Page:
But that is not the case, says Fouad Masri, founder and president of Crescent Project (www.crescentproject.org). His ministry was founded to help equip Christians to effectively share their faith with Muslims. Many Muslims are searching for answers, he says, and they are finding answers in God’s Word.
With approximately 7 million Muslims living in North America and millions more in Western Europe, you don’t have to look far for an opportunity to meet a Muslim. Fouad says an effective way to connect with Muslims is first to understand the similarities between Christianity and Islam. These similarities can work like a bridge to lead Muslims to the gospel.
One similarity involves creation. Most Muslims believe in a Creator God, and many deny evolution as a fact. Though they claim that Allah—the god of Islam—is creator, most Muslims believe that the creation events happened in six literal 24-hour days. The Koran does not give many details about Creation Week (and these details are often contradictory, see Answers vol. 2.1, p. 44), but Muslims have learned through Arabic folklore about Adam and Eve, the Garden of Eden, Noah’s Ark, and the Flood.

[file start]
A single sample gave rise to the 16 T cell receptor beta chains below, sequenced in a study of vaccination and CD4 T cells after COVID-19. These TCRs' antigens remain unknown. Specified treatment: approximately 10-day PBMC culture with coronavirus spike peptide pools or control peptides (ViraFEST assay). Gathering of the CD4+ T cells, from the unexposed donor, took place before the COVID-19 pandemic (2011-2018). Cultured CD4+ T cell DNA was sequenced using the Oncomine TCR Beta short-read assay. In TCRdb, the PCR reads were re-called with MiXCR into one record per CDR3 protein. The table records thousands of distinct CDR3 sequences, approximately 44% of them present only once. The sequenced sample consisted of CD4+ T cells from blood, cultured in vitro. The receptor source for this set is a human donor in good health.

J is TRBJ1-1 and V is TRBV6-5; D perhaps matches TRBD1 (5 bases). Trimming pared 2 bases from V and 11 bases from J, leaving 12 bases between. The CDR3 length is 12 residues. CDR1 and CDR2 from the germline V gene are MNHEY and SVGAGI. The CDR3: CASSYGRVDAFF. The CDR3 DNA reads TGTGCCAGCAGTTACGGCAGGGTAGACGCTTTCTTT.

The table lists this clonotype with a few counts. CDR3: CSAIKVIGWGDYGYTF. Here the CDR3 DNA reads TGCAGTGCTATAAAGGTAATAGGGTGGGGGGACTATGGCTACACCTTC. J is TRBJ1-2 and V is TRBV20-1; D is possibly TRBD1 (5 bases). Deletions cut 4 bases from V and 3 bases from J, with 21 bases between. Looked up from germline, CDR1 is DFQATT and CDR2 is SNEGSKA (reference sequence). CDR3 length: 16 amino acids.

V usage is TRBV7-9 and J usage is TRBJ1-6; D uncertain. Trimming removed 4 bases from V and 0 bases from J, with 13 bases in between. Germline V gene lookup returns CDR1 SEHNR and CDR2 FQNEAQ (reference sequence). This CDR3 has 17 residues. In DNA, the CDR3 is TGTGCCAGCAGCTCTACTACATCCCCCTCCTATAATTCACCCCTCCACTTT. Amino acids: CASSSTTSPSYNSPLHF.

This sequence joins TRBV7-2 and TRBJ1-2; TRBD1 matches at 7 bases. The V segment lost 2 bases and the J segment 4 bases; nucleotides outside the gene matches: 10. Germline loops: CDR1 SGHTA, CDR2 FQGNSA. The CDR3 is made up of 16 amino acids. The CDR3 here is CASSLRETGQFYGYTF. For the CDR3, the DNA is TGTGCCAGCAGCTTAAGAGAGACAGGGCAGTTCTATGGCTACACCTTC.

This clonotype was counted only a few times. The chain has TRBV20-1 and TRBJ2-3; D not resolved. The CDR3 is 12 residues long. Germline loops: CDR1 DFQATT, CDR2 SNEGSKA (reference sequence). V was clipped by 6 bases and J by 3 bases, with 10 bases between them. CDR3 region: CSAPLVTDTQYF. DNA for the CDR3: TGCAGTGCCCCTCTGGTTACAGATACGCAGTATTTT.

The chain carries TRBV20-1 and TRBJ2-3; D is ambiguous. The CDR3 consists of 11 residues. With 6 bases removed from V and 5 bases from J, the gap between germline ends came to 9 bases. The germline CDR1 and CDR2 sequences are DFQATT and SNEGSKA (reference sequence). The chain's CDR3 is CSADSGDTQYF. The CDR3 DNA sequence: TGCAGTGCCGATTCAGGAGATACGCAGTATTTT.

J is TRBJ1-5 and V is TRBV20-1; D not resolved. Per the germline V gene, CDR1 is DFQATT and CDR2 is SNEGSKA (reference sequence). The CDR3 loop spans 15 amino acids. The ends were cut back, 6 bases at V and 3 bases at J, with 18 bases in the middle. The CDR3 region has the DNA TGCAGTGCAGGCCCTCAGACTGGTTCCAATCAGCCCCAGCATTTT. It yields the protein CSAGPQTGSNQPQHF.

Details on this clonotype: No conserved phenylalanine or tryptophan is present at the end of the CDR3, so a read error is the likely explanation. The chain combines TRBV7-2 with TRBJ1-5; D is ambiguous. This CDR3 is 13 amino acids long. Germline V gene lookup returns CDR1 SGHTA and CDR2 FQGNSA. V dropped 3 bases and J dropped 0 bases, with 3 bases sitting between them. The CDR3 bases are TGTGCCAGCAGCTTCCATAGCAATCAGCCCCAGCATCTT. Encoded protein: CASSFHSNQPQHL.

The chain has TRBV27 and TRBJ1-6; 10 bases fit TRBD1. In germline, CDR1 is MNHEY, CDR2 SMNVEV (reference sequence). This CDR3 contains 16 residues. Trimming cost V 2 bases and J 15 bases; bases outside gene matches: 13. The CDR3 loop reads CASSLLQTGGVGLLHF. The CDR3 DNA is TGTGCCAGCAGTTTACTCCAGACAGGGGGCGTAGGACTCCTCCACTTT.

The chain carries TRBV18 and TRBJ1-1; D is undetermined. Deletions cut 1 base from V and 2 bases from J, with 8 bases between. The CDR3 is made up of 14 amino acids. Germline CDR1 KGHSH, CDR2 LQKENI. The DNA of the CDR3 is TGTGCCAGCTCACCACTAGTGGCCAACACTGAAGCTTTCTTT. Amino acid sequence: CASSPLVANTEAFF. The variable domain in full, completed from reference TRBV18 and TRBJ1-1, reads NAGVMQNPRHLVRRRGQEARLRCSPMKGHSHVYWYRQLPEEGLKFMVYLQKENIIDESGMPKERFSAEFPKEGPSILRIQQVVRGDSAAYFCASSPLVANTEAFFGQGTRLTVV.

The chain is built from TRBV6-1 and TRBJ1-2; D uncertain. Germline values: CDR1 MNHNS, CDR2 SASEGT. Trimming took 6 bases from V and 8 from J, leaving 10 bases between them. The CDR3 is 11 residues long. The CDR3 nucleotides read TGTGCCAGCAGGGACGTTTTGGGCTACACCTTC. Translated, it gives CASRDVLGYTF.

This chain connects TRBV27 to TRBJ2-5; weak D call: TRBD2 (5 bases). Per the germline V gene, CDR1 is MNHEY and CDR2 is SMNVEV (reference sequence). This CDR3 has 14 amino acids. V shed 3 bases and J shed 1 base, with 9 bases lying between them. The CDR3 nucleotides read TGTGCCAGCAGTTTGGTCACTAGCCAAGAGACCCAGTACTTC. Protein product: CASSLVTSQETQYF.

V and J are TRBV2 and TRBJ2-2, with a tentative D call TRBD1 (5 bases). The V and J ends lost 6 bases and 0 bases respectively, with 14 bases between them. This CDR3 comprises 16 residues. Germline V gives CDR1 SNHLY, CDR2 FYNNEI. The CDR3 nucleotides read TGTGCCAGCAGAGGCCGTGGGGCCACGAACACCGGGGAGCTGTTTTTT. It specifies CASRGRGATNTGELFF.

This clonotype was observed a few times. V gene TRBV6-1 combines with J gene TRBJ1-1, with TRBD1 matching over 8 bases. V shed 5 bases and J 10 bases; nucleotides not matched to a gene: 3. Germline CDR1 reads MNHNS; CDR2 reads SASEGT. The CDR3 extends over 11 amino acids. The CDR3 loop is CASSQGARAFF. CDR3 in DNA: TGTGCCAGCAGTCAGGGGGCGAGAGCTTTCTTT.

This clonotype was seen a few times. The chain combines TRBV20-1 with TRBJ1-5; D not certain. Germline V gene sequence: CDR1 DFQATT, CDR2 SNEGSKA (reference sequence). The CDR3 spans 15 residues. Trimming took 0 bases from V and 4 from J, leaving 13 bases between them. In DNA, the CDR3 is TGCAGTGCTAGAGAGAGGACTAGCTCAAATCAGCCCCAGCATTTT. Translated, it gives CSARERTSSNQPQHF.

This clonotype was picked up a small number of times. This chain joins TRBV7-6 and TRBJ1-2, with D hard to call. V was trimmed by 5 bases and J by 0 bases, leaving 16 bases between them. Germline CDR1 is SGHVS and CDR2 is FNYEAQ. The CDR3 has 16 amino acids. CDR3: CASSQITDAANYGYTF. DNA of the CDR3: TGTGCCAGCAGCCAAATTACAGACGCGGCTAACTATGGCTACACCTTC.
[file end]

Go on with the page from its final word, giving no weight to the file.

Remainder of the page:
In addition to learning more about what Islam teaches, Fouad suggests the following when trying to build bridges to Muslims:
- Invite Muslims to celebrate Christmas, Easter, or other holidays with your family. Most Muslims have never been invited into a Christian’s home.
- Give them a gift, such as a copy of the Injeel (Arabic for New Testament).
- Read a good translation of the Koran, such as the one published by Penguin.
- Bring them to a public Christian center, such as the Creation Museum near Cincinnati, and discuss the similarities between the two faiths.
- Equip your small group or Sunday school to connect with Muslims by studying specialized curricula, such as Bridges (see p. 19) produced by Crescent Project.
- Invite them to church or to a Bible study.